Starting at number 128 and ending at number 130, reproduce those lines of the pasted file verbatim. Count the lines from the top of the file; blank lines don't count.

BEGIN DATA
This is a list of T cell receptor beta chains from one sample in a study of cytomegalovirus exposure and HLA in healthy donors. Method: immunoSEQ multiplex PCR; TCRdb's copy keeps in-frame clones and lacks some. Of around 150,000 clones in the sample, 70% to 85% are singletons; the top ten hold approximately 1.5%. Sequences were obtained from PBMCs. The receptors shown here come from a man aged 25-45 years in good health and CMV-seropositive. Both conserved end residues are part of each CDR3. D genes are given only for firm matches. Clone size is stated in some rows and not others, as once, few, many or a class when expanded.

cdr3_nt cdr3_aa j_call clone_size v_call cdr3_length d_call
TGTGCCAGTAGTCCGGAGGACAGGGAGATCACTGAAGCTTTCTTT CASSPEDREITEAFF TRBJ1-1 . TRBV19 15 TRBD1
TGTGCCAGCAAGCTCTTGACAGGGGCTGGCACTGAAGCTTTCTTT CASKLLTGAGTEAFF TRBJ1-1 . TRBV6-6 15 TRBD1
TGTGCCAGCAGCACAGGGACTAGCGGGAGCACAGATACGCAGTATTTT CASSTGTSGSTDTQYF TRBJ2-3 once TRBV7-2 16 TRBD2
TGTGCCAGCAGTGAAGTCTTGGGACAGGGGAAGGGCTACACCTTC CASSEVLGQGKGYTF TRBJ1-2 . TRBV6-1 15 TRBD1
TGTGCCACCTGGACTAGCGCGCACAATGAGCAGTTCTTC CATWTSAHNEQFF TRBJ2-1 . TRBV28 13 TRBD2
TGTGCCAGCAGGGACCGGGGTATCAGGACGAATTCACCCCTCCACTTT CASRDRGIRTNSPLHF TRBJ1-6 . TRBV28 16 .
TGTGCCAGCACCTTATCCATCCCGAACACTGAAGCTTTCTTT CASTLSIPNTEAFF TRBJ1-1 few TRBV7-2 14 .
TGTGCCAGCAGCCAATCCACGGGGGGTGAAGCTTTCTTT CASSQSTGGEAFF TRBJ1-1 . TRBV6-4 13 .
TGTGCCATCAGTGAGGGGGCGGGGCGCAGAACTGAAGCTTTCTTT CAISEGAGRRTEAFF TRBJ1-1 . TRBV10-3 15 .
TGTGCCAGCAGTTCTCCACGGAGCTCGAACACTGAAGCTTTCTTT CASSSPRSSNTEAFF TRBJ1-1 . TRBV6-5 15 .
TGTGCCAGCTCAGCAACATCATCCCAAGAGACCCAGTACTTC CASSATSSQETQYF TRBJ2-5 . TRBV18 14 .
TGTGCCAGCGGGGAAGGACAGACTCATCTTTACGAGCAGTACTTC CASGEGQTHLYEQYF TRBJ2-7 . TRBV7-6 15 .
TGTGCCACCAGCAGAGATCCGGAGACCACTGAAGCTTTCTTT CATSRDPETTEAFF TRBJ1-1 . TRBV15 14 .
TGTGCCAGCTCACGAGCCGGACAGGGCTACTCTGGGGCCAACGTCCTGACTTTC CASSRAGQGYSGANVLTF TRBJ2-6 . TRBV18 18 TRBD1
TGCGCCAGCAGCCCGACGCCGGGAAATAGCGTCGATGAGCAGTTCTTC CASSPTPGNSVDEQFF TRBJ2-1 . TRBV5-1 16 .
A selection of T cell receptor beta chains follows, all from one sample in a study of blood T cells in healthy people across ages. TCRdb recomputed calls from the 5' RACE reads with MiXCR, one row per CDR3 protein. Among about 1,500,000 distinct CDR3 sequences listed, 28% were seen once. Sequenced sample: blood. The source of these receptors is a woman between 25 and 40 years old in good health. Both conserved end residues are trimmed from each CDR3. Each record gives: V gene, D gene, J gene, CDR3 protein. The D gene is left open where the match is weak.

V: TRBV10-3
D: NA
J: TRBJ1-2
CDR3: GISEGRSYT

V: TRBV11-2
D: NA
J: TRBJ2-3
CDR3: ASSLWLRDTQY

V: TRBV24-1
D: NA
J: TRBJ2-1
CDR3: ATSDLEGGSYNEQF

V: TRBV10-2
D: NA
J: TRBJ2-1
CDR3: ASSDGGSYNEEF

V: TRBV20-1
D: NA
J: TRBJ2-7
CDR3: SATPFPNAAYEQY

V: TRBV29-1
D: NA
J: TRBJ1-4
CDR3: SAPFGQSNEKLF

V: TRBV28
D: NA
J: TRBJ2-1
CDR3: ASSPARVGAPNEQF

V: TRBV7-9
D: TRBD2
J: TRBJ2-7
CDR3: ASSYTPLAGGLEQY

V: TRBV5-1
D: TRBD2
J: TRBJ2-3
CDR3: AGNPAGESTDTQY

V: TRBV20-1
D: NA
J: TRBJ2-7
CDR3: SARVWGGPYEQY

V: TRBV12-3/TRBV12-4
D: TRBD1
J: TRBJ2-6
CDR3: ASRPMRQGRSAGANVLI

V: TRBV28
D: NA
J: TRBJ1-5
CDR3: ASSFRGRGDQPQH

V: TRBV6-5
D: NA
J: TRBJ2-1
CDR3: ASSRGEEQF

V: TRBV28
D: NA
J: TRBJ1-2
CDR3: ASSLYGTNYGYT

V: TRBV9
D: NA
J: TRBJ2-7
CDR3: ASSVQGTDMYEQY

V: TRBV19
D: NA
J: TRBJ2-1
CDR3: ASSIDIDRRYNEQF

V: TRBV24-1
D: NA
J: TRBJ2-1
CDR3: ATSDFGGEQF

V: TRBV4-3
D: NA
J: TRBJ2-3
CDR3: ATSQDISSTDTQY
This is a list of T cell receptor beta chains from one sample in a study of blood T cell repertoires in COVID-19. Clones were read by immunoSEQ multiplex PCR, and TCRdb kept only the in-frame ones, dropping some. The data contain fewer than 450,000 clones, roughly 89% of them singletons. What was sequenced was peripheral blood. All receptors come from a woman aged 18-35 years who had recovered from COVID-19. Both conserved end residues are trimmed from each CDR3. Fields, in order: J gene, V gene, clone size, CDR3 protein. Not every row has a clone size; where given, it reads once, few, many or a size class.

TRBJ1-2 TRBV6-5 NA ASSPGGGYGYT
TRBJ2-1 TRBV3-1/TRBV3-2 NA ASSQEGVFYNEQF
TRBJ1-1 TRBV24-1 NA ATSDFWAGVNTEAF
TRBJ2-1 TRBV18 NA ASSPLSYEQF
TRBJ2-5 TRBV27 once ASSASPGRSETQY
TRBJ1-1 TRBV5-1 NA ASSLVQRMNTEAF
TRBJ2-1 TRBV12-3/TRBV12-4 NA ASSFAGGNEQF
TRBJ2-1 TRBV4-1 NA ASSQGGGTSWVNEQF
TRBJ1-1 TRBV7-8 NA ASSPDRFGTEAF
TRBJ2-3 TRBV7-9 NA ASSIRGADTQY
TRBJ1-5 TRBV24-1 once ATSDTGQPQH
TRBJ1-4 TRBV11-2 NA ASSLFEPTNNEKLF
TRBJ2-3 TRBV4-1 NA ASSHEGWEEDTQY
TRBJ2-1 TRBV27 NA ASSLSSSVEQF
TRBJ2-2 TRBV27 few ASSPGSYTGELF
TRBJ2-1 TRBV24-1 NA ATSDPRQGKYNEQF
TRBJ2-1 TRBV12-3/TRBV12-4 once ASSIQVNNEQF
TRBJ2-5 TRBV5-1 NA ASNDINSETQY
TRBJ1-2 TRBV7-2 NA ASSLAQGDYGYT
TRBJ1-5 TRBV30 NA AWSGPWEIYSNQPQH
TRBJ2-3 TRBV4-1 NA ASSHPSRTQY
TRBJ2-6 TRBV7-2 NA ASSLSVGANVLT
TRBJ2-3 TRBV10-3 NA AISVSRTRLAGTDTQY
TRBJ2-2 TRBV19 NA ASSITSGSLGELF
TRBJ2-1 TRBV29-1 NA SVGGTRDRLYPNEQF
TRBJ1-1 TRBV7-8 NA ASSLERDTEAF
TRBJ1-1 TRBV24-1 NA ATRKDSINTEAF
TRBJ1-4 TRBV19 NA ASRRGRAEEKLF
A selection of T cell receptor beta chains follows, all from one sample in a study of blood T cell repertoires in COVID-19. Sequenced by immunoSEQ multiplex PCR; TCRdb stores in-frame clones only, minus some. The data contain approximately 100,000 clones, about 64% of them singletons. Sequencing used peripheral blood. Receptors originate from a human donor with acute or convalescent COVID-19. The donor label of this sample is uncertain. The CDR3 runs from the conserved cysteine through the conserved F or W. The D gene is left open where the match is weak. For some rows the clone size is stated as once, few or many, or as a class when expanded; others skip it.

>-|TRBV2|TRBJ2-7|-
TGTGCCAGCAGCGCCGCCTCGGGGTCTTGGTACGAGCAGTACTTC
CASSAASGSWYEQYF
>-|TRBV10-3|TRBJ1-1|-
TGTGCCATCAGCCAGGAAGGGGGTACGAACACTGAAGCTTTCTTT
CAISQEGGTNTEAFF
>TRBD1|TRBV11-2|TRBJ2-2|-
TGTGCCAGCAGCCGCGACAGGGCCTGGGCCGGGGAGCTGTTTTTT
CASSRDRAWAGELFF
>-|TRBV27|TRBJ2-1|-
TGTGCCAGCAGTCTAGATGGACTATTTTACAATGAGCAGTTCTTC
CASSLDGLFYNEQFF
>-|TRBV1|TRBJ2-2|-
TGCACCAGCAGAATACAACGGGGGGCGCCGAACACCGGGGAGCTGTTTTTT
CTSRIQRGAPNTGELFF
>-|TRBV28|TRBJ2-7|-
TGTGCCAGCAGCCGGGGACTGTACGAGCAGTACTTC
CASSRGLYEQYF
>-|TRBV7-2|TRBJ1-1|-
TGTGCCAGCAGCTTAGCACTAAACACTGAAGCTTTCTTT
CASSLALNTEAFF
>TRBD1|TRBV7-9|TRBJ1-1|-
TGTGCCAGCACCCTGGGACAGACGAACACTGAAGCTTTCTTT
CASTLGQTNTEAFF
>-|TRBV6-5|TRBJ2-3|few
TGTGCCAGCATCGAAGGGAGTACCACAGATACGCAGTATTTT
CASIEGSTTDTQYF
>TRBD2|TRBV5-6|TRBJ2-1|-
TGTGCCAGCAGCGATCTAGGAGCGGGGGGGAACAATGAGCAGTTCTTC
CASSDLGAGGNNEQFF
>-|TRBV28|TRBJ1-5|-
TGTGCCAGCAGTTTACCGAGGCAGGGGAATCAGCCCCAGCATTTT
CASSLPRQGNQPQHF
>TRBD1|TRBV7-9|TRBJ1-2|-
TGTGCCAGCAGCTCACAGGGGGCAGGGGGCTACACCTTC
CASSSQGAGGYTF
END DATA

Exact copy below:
TGTGCCAGCAGCCGCGACAGGGCCTGGGCCGGGGAGCTGTTTTTT
CASSRDRAWAGELFF
>-|TRBV27|TRBJ2-1|-